Dunfermline learning campus will be the first of its kind in Scotland if the green light is given to co-locate two of the town’s secondary schools and Fife College.
The first public consultation meeting has been held online, following the publication of proposals for the replacement of Woodmill High School and St Columba’s High School.
With up to 2,700 pupils on one site we look at some of the key questions asked and the answers given.
If plans are approved the new schools – on the former Shepherd Offshore site at Halbeath – could be built by the summer of 2024.
Due to extensive housing expansion in the wider area over the coming years, Woodmill High School, which currently has just under 1,400 pupils, will be built to accommodate up to 1,700, and St Columba’s which has a roll of almost 900, will have a capacity of 1,000.
Buildings will be integrated to allow sharing of some accommodation, such as assembly halls, dining space, some senior phase curricular areas and outdoor education facilities. They will also have enhanced sports facilities.
Among those answering questions about the £180-200 million Dunfermline learning campus were Shelagh McLean, Fife Council head of education, school estate service manager Louise Playford, St Columba’s head teacher Mick McGee and Woodmill depute head Jackie Sullivan.
How will challenges of sheer size be overcome?
While dining hall provision is yet to be determined, Mr McGee said timetabling and a high profile around the schools of senior leadership teams would be key.
Woodmill had maintained its ethos and community feel even when its roll grew from 900 to almost 1,400, said Ms Sullivan.
Ms Playfair said: “We do recognise that up 2,700 is a huge number of young people and as part of the design process we are not only looking at maintaining the identity of the schools, which absolutely is one of the core principles of this project, but we will also have to think about zoning space within the schools so that actually we can create quieter areas, for example, throughout the building so it does not feel too big.”
Lessons were being learned from other schools built across Scotland and beyond, said Ms McLean.
Will there be appropriate provision?
Activity will be assessed, Ms McLean said, so the types of spaces required can be provided for the amount of time they are needed.
She said: “Actually, we find in our schools that our assembly halls are not used all of the time. If we don’t use it all of the time, a huge amount of space can be wasted, so for us making best use of that time and making sure it is used as regularly as possible allows us to make best use of the building.”
Assembly halls, Ms Playford said, were used for a range of activities, including shows, events, exams. She said: “We are also considering if we can provide other types of space for those other activities. There would be other gathering spaces that would be able to be used across the campus.”
What safeguarding measures will be in place?
“Our schools are very adept at making sure they keep their young people safe,” said Ms McLean. “We will be absolutely committed in the design of any new buildings to ensuring that that continues.
“While the two schools will be in a building that will, in areas, be integrated they will still be operating as two separate schools.
“There will be an entrance for Woodmill High School pupils, there will be an entrance for St Columba’s High School pupils.”
School grounds and buildings would be in use by schools only during the school day, Ms Playford said, and security measures would include CCTV and secure entry systems.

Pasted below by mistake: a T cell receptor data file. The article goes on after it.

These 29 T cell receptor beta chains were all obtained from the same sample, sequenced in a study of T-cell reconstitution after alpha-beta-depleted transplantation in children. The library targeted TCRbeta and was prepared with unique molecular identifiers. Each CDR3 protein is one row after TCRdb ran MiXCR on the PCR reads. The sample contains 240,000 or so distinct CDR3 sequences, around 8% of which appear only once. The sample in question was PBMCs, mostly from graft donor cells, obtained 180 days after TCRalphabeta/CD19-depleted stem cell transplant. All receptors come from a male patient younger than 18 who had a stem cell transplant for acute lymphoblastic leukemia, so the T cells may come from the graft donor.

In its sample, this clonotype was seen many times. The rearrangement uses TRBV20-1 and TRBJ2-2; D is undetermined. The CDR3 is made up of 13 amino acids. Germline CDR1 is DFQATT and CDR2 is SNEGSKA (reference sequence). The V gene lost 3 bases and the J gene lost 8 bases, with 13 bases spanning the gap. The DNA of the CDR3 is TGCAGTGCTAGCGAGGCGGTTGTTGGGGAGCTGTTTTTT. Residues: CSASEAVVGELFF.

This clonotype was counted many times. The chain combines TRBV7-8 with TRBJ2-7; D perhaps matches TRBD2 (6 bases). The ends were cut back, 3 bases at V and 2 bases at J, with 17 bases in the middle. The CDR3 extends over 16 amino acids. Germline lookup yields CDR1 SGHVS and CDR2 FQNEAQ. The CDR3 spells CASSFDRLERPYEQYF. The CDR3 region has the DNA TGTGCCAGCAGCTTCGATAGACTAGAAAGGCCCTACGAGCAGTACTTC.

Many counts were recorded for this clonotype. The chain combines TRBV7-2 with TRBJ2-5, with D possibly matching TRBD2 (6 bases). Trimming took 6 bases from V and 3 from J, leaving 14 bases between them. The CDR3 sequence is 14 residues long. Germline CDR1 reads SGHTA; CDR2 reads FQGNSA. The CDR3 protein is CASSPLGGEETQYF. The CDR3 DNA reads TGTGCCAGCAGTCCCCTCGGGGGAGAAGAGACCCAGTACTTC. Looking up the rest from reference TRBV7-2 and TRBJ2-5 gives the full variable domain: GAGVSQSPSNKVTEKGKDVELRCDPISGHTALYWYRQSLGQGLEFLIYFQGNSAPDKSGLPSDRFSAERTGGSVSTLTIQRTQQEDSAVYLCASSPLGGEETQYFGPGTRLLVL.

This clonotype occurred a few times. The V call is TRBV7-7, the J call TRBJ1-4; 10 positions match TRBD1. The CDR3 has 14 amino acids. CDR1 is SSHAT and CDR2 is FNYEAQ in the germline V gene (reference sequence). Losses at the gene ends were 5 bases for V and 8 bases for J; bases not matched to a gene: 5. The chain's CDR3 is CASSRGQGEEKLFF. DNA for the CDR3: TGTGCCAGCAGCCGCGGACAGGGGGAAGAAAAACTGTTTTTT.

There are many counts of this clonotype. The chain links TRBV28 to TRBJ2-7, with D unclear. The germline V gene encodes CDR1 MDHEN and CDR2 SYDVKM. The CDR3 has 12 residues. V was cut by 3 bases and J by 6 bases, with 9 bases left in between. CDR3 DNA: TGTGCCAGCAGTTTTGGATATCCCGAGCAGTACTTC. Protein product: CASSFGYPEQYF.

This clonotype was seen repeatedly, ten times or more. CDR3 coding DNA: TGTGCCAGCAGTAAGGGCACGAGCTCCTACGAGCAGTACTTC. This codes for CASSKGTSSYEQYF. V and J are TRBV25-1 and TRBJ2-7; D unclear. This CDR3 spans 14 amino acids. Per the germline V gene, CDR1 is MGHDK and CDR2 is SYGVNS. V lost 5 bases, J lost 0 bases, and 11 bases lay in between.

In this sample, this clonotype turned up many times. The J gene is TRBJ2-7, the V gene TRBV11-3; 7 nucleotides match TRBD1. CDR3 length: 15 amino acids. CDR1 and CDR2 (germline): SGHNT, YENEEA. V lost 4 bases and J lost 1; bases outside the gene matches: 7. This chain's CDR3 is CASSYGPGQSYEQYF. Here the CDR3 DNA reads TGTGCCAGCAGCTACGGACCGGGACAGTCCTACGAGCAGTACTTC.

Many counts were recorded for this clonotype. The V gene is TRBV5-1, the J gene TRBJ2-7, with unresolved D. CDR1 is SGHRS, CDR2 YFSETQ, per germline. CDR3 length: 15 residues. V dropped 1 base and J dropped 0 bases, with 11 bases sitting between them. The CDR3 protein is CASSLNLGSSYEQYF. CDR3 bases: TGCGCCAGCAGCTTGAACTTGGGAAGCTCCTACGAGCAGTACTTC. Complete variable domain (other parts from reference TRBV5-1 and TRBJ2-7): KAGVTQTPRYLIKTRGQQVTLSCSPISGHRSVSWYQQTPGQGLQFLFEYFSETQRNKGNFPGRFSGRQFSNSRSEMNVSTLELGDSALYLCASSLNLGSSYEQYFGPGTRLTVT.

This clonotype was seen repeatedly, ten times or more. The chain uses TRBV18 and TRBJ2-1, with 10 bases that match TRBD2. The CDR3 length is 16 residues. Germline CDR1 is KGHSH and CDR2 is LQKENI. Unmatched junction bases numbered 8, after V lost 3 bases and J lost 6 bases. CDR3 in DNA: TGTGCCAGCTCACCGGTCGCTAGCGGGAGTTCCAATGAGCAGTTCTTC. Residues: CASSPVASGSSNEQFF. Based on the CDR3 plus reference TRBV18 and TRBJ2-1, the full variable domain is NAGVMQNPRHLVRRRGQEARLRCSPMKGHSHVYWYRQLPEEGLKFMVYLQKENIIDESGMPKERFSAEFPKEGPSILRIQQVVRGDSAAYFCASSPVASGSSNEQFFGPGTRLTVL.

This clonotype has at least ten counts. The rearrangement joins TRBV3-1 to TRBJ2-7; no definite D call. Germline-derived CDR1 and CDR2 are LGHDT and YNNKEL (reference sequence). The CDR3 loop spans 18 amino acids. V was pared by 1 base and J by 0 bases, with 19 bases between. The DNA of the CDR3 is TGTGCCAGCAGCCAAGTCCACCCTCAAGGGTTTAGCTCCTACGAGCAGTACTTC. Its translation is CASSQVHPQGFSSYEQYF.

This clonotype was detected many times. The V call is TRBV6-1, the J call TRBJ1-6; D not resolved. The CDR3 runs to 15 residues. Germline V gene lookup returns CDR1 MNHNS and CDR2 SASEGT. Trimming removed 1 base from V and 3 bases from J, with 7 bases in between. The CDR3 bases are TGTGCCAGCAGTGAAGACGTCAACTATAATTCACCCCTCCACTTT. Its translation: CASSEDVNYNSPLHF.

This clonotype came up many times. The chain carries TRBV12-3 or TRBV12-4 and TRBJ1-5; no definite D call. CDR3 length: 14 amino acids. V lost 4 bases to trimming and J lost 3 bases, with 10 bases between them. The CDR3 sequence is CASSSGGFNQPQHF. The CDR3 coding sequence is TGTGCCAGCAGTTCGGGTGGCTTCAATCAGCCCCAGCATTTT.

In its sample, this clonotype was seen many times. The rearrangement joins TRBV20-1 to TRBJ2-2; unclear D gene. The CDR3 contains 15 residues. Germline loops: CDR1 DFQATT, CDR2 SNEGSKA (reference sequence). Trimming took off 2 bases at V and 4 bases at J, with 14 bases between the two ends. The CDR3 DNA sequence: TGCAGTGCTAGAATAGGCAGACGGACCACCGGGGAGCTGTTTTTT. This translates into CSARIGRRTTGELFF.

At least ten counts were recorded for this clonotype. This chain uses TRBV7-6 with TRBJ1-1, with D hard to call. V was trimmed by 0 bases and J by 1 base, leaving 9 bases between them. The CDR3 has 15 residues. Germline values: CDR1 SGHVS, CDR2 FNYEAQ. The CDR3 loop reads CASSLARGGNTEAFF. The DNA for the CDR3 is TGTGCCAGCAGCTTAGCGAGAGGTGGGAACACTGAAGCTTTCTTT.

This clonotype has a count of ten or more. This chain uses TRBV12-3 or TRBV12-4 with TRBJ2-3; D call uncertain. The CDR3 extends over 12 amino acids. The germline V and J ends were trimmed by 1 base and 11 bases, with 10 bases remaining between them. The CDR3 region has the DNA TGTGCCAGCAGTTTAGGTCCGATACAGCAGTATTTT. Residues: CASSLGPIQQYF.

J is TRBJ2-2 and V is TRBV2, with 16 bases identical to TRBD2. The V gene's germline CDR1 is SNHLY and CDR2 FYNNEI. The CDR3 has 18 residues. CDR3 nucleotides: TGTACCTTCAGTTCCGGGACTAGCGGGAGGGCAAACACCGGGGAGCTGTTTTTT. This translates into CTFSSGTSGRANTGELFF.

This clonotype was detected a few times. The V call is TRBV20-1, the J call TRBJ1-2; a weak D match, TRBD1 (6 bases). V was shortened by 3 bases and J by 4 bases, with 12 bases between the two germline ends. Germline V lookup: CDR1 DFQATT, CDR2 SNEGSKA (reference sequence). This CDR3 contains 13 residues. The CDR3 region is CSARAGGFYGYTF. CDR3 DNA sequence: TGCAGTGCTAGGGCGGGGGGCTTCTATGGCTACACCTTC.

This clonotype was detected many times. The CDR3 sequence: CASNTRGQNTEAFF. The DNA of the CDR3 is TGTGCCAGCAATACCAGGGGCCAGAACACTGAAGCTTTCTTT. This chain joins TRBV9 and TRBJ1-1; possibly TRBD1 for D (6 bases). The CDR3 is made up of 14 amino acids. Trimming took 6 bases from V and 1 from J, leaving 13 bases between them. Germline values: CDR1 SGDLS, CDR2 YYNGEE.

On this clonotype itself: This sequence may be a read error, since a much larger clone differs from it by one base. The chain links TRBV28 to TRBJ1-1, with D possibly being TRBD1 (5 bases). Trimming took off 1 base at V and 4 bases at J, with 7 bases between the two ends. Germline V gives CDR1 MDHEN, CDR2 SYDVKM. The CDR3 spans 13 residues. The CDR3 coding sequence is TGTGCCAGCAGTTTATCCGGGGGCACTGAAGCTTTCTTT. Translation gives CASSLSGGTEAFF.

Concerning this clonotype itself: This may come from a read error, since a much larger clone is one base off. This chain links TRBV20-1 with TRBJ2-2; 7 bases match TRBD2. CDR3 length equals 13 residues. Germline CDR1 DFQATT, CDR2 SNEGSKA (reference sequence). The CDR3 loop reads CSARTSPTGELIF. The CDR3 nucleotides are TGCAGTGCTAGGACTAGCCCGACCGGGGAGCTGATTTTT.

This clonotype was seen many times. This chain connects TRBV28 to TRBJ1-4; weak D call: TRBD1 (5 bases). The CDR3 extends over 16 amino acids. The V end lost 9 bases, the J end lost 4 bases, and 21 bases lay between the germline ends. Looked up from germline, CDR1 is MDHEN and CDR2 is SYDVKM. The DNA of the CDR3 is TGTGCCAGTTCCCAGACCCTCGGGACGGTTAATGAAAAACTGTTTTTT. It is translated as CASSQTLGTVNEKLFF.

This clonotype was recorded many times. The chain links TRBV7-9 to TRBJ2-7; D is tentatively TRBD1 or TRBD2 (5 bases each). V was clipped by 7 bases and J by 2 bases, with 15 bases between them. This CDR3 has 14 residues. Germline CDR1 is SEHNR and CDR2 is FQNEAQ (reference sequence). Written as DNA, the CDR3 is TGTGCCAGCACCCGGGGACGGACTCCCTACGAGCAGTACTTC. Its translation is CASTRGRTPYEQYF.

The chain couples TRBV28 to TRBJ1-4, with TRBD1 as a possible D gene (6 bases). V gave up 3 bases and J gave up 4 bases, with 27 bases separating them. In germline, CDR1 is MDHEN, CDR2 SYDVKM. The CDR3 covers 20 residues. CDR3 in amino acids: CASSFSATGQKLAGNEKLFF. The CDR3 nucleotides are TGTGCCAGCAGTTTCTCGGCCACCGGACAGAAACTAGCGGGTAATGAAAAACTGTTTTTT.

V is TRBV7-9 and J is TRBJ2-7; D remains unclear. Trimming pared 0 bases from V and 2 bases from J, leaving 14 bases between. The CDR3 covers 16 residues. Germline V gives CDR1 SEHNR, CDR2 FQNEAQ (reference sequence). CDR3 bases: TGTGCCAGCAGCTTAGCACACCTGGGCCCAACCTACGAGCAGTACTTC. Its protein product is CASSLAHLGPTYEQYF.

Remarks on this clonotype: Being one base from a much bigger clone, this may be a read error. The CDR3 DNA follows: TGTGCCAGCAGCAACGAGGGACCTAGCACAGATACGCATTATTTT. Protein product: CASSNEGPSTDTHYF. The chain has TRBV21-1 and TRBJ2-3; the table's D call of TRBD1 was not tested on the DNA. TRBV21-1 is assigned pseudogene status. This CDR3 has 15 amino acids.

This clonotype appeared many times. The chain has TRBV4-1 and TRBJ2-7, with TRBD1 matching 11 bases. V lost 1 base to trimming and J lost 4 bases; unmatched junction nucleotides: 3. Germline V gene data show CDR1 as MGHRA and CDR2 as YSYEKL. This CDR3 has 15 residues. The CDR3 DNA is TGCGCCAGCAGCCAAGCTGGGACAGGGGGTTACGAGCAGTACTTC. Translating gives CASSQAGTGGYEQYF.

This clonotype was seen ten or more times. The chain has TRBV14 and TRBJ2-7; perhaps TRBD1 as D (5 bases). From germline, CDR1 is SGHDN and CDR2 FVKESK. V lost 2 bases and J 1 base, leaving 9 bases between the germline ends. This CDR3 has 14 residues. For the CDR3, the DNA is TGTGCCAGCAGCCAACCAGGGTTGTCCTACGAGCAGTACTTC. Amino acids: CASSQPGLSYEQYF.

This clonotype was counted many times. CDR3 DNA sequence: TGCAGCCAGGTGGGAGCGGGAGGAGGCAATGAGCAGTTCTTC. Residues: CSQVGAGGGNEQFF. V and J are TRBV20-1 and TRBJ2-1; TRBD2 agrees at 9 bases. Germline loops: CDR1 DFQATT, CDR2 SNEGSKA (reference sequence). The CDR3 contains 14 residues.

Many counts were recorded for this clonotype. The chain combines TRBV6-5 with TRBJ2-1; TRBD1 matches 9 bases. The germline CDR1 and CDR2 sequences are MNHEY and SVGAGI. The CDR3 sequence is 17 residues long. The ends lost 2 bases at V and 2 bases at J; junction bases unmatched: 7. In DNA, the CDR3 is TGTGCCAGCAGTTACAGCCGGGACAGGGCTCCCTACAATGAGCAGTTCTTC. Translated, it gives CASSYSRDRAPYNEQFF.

How will safe walking routes be assessed?
A full transportation assessment will be conducted, said Ms Playford, and all schools have their own travel plans promoting sustainable travel.
Ms McLean said: “We do have a formal policy now with regards to safe walking routes to school.
“If there was any particular concern about any walk route parents would have the ability to raise that with us and we would do a formal assessment.”
Will full cohorts remain in each school?
Ms McLean said: “Both schools will continue to operate as S1 to S6 schools. There’s no intention to have the whole of a senior phase, for example, linked.
“Each school will operate a curriculum that runs from S1 to S6 but will be able to make use of enhancements of collaborating over space, creating a curriculum that meets the needs of senior phase pupils.”
Timetable consortiums already operating across Dunfermline schools, where pupils can take subjects unavailable at their own school elsewhere, would be easier on a shared Dunfermline learning campus, explained Ms Sullivan.
What are the benefits of co-location with Fife College?
A wide variety of specialisms offered by the college will be available to pupils, Ms Sullivan said.
I think we can make this, between the two schools and college, one of the best educational establishments in Europe.”
St Columba’s head teacher Mick McGee
Mr McGee said: “The opportunities for the young people are tremendous. I think we can make this, between the two schools and college, one of the best educational establishments in Europe.”
Will both schools have departments of additional support?
The right facilities will be ensured across the buildings to meet the needs of young people, said Ms McLean.
She said: “We will do that by designing the space in conjunction with the two schools to fit the needs of those young people.”
More chances for questions
Consultation on the Dunfermline learning campus proposal continues until May 28.
Further online meetings will be held via Microsoft Teams on May 5 and May 17, with a series of virtual drop-in events until May 25.
A consultation report will be published before a decision is taken by Fife Council’s education and children’s services sub-committee in September.
If planning permission is also granted in the autumn, it is hoped construction work could begin in summer 2022.